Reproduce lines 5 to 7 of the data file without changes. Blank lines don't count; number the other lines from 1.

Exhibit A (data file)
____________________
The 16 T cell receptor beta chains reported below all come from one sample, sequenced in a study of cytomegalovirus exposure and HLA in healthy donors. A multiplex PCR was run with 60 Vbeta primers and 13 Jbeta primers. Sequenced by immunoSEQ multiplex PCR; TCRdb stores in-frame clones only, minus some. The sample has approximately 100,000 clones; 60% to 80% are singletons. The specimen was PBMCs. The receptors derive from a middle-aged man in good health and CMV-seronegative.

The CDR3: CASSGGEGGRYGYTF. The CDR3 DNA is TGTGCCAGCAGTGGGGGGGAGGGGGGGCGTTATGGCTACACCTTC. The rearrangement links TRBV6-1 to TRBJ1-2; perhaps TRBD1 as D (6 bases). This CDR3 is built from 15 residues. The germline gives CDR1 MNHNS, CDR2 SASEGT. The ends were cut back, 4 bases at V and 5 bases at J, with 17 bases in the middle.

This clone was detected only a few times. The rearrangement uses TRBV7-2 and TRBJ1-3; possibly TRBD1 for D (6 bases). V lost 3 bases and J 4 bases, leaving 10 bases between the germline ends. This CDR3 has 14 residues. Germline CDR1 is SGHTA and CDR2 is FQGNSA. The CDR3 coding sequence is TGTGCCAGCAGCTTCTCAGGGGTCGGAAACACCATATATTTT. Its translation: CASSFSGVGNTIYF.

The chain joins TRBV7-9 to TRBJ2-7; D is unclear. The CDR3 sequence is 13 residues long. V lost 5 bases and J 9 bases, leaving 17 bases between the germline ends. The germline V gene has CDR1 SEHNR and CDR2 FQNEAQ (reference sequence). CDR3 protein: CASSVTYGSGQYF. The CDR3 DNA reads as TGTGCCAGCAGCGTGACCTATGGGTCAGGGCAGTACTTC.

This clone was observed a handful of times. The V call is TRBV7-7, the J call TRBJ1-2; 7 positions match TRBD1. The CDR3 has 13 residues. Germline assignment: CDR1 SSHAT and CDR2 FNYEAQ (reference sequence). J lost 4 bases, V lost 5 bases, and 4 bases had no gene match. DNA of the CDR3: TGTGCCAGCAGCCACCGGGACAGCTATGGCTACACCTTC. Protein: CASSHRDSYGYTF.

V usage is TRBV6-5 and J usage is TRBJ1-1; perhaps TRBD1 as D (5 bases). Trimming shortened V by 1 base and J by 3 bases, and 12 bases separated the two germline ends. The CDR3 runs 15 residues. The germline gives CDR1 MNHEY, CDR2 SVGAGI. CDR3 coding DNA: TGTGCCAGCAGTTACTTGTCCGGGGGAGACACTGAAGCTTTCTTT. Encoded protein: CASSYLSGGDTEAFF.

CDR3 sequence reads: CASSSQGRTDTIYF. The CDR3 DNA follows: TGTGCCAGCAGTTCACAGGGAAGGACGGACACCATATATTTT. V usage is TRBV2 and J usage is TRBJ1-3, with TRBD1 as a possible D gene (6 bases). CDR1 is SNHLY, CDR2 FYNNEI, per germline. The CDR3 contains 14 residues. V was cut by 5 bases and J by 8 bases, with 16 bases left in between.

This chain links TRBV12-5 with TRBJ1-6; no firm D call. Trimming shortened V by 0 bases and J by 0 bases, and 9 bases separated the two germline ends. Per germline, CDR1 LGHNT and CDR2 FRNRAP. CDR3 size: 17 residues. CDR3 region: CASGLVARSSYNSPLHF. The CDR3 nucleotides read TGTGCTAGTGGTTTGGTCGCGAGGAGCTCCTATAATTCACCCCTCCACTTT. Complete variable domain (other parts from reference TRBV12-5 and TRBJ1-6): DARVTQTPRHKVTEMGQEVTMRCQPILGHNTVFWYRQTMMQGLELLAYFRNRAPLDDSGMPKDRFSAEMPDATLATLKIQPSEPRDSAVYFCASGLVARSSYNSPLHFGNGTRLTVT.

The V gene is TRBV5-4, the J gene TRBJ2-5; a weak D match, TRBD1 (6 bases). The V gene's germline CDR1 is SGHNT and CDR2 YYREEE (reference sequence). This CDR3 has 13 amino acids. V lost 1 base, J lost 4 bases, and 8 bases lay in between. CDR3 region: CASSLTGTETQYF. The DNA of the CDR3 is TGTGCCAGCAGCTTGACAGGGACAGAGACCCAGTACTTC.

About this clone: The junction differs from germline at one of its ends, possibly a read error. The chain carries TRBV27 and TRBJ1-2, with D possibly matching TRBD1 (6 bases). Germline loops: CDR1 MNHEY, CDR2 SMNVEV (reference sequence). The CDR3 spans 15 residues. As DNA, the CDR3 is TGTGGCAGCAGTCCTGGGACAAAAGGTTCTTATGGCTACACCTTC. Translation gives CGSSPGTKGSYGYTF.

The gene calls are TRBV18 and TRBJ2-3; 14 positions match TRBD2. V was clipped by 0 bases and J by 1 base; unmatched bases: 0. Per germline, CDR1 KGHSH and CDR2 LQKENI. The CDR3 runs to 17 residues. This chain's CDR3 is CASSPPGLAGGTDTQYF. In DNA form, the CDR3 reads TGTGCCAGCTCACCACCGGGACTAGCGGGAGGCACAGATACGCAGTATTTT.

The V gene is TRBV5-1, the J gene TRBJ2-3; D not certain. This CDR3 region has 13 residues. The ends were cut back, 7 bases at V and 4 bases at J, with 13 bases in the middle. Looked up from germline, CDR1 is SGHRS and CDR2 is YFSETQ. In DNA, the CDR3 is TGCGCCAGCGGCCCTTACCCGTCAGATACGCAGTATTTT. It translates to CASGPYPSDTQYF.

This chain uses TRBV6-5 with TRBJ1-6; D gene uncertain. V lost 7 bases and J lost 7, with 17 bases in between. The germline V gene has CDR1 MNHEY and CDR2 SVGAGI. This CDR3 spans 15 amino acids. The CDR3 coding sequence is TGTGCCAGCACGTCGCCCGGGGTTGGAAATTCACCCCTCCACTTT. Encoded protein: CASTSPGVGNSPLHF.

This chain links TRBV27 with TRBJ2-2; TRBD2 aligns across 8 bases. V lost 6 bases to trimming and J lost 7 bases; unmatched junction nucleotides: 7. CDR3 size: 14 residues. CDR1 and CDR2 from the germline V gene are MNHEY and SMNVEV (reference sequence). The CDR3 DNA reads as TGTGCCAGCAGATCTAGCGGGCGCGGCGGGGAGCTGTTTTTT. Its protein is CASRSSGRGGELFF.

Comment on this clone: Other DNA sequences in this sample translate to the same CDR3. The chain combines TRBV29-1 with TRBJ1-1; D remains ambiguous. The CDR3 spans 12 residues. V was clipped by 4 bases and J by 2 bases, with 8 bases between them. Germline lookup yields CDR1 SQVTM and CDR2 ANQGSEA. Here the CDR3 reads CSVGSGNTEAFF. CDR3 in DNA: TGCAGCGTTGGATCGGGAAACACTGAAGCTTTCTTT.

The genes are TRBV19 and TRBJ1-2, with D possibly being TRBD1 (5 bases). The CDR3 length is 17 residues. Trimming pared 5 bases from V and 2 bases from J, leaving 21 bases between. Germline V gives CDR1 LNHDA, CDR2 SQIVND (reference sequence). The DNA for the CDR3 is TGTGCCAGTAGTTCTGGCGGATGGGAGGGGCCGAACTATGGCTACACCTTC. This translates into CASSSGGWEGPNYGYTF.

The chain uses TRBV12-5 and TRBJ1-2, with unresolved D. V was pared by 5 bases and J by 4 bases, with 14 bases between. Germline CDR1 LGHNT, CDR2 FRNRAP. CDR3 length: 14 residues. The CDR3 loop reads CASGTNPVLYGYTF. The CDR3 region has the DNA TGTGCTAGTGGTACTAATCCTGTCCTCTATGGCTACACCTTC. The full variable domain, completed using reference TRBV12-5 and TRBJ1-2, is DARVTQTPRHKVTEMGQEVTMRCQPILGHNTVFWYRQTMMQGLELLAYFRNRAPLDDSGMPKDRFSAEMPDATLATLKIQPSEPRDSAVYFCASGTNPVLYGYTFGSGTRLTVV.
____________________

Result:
This clone was observed a handful of times. The V call is TRBV7-7, the J call TRBJ1-2; 7 positions match TRBD1. The CDR3 has 13 residues. Germline assignment: CDR1 SSHAT and CDR2 FNYEAQ (reference sequence). J lost 4 bases, V lost 5 bases, and 4 bases had no gene match. DNA of the CDR3: TGTGCCAGCAGCCACCGGGACAGCTATGGCTACACCTTC. Protein: CASSHRDSYGYTF.

V usage is TRBV6-5 and J usage is TRBJ1-1; perhaps TRBD1 as D (5 bases). Trimming shortened V by 1 base and J by 3 bases, and 12 bases separated the two germline ends. The CDR3 runs 15 residues. The germline gives CDR1 MNHEY, CDR2 SVGAGI. CDR3 coding DNA: TGTGCCAGCAGTTACTTGTCCGGGGGAGACACTGAAGCTTTCTTT. Encoded protein: CASSYLSGGDTEAFF.

CDR3 sequence reads: CASSSQGRTDTIYF. The CDR3 DNA follows: TGTGCCAGCAGTTCACAGGGAAGGACGGACACCATATATTTT. V usage is TRBV2 and J usage is TRBJ1-3, with TRBD1 as a possible D gene (6 bases). CDR1 is SNHLY, CDR2 FYNNEI, per germline. The CDR3 contains 14 residues. V was cut by 5 bases and J by 8 bases, with 16 bases left in between.